He tucks her into his bed and she falls asleep holding his hand.

"I just feel like everyone has these expectations," Mary Anne says softly. "And I have expectations of myself, too, and..." She sighs and closes her eyes. "I don't know."

Charlie strokes his thumb gently over the soft slope of her cheek. "I know," he says. "That's normal, Mary Anne."

He doesn't tell her that he has expectations of her, too. That's his fault. Not hers. (She's always proving him wrong, anyhow.)

"Sometimes I still feel so suffocated," she whispers. "Like everyone knows me better than I know myself, and whenever I do something different, I'm being wrong somehow."

"I know how you feel," Charlie whispers back to her.

They're sharing the same pillow. Under the blankets, though the sun hasn't quite set outside.



"Why don't you ever talk about California?" Mary Anne blinks slowly at him.

He can feel stirrings of apprehension swirl within him. He doesn't realise how long it's taken him to answer until Mary Anne speaks again, her fingers spreading slowly against his chest, over his t-shirt.

"You don't have to talk about it," she says, closing her eyes again. "It doesn't matter."

Thinking about California makes him feel wistful, selfish and full of regret, all at once.

He can feel a lump in his throat. "I think Patrick is going to leave Zoey."

"Why do you think that?"

"Because I can just see it." The lump grows bigger and he squeezes his eyes closed, feeling embarrassed. "I've seen it before."

She doesn't say what he has imagined her – anyone – to say. That he was only ten, that he couldn't have seen it the first time, not really; that Zoey and Elizabeth are different and that Zoey must have known, must have known what she was getting into with Patrick and can't suffer the same consequences. This is what he imagines everyone will say to him, if he voices his fears aloud.

Mary Anne gently traces the curve of his ear with her thumb and says, "That must have been terrible."

Charlie nods. "I didn't know what to do. I didn't – I mean, I never saw much of Patrick anyway. Zoey tried for ages to get us in the same room together, but he never really cared and I just... I didn't want to." He frowns, his face against the top of Mary Anne's head.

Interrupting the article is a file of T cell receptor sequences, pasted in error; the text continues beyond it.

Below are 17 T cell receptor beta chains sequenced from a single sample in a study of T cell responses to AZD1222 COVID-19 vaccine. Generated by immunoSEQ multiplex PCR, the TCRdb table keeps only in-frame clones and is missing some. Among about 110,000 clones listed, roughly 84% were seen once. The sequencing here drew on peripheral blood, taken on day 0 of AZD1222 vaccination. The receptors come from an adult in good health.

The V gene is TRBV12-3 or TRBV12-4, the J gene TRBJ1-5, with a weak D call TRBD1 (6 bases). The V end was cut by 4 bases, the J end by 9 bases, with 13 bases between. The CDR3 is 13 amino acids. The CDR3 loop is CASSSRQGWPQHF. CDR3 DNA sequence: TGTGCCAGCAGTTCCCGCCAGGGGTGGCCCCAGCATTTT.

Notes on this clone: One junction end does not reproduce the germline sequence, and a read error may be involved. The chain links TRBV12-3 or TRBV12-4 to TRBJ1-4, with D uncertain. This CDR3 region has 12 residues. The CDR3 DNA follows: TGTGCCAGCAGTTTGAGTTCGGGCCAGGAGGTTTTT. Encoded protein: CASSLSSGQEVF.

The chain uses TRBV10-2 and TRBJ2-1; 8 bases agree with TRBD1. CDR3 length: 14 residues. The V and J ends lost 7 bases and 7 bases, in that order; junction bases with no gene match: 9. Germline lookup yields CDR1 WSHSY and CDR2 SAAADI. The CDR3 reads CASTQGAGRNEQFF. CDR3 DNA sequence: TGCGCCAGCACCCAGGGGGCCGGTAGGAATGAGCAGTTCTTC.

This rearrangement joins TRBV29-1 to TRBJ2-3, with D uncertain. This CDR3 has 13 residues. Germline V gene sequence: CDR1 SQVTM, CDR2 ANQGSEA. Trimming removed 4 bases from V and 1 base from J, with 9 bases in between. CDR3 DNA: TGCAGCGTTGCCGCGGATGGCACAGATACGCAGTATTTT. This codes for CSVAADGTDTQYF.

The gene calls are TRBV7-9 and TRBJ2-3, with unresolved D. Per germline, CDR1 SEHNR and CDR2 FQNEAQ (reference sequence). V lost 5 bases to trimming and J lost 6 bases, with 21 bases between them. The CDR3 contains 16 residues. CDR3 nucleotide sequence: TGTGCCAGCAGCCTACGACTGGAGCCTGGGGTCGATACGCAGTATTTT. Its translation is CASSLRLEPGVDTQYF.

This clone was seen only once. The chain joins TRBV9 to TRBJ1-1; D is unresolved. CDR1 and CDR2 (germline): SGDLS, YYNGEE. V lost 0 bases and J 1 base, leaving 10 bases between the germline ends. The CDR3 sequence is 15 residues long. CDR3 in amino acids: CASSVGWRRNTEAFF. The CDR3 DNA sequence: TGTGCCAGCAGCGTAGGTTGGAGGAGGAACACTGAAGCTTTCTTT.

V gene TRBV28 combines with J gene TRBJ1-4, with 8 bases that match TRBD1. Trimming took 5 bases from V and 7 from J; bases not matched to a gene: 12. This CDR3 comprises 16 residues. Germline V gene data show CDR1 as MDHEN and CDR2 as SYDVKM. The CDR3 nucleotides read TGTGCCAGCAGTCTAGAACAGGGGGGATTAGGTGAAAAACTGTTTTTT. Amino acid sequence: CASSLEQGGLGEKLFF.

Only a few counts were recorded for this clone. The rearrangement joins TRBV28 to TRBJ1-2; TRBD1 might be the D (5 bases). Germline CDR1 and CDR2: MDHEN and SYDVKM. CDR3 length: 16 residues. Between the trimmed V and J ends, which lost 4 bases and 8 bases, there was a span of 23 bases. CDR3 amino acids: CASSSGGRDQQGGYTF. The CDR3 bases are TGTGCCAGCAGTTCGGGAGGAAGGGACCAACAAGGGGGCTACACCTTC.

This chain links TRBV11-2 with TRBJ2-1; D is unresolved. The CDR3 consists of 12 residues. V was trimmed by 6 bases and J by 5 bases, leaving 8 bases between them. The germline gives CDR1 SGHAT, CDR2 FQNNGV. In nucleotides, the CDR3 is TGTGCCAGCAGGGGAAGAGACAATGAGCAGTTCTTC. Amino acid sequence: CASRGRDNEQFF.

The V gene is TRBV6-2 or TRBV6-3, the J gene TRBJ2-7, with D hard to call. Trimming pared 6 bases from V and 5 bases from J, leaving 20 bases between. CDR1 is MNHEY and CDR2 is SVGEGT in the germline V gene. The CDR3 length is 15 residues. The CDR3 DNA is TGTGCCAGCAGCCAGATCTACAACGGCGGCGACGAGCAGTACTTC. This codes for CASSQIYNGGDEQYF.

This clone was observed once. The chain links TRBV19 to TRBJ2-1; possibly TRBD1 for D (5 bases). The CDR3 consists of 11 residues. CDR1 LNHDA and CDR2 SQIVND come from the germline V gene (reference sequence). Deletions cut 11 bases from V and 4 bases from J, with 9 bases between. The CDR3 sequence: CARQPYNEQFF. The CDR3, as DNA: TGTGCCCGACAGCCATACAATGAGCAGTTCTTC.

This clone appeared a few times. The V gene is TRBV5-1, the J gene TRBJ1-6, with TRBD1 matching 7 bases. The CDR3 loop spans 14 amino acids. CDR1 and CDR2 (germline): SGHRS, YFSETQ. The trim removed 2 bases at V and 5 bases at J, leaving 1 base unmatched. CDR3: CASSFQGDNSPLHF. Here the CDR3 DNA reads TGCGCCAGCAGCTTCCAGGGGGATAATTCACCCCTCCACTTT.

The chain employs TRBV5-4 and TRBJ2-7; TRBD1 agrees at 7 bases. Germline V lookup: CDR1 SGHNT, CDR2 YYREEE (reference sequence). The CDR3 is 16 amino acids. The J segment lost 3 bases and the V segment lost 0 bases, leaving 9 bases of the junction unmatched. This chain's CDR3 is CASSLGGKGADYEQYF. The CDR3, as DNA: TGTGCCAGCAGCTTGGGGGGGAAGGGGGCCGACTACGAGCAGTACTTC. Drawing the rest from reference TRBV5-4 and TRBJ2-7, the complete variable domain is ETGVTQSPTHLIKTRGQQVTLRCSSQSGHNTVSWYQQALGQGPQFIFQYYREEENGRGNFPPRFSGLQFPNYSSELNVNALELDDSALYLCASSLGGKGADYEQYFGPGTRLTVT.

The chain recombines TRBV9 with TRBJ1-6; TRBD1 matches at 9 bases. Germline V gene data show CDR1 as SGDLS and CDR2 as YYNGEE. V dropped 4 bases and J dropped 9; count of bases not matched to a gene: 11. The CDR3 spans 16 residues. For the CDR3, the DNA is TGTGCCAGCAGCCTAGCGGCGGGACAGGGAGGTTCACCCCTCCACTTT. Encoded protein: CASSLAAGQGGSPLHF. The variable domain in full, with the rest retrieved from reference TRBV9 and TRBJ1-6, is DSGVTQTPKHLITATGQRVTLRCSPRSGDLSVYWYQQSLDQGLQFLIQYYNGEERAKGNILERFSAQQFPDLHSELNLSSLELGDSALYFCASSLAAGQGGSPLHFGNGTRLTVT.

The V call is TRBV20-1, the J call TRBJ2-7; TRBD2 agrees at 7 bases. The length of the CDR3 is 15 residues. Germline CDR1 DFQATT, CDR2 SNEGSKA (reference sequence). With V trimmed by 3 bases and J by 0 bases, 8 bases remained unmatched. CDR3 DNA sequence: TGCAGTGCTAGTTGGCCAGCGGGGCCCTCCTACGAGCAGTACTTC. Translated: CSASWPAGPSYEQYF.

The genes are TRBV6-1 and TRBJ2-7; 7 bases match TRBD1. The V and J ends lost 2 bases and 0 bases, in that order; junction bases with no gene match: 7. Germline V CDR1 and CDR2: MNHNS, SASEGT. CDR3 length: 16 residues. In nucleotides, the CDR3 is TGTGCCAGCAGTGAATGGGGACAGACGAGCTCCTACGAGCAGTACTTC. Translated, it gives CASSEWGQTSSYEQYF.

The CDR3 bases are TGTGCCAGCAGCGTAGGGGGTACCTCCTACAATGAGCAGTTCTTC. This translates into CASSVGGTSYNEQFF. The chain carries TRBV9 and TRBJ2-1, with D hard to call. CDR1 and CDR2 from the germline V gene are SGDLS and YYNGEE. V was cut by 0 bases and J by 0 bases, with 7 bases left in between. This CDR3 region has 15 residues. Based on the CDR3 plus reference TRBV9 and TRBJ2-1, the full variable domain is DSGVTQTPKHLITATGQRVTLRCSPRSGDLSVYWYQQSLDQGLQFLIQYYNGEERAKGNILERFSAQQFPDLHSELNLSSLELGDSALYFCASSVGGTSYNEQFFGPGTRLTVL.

"I've always been scared that Kristy – and, and you, and Sam and David Michael – would... I don't know. Forgive him, I guess, and that he'd hurt you all, all over again."

"I've always been scared of that too," Charlie confesses.

He wonders if Kristy talks to Mary Anne about Patrick. She never talks about him much to anyone, but now Charlie can't help but wonder what secrets have been confessed to Mary Anne over the years, what she knows about his family – what he hasn't considered she knows.

"Are you sure?" Mary Anne asks after a moment. Her breath is warm against his throat. "Are you sure he's going to leave?"

He's sure. "By the time I came home, he was just... disappearing for days at a time. Driving up and down the coast. He and Zoey – she wanted kids right from the start. I don't know if he ever told her he did, too, but they don't have any and now he's saying it doesn't want them." He can almost taste the bitterness in his voice. "He doesn't want any more kids."

Mary Anne winces and tightens her arms around him. "What a jerk."

Charlie huffs a short laugh against the top of her head. "Yeah."

Mary Anne can't face going back to campus, amongst all the noise and the accusations about where she has been, who she's been with, why won't she just relax and have a drink?

People see her as cold and snobby, and it breaks her heart and makes her retreat further into her shell – which only serves to further the accusations, really.

She doesn't really raise the issue with Charlie. She just stays.

"I'm gonna have to start charging you rent."

Mary Anne smiles sheepishly at him. "Sorry."

He grins and shrugs. "I was kidding."

It's only been a few days. But there's a blue and yellow toothbrush on the bathroom sink – not his – and two dresses hanging in his closet – definitely not his.

Mary Anne's mood has improved with some solid sleep, and her essays and books are spread across Charlie's kitchen table.

He kisses her goodbye in the morning, and hello in the evening.

Mary Anne misses Kristy. They still talk, but it's not the same. There are silences that seem strained, which has never really happened before, and Mary Anne can tell there are questions Kristy is dying to ask, but dares not.

She calls Kristy late one afternoon. Her room on campus is a mess of clothes and half-packed suitcases, books and old essay papers.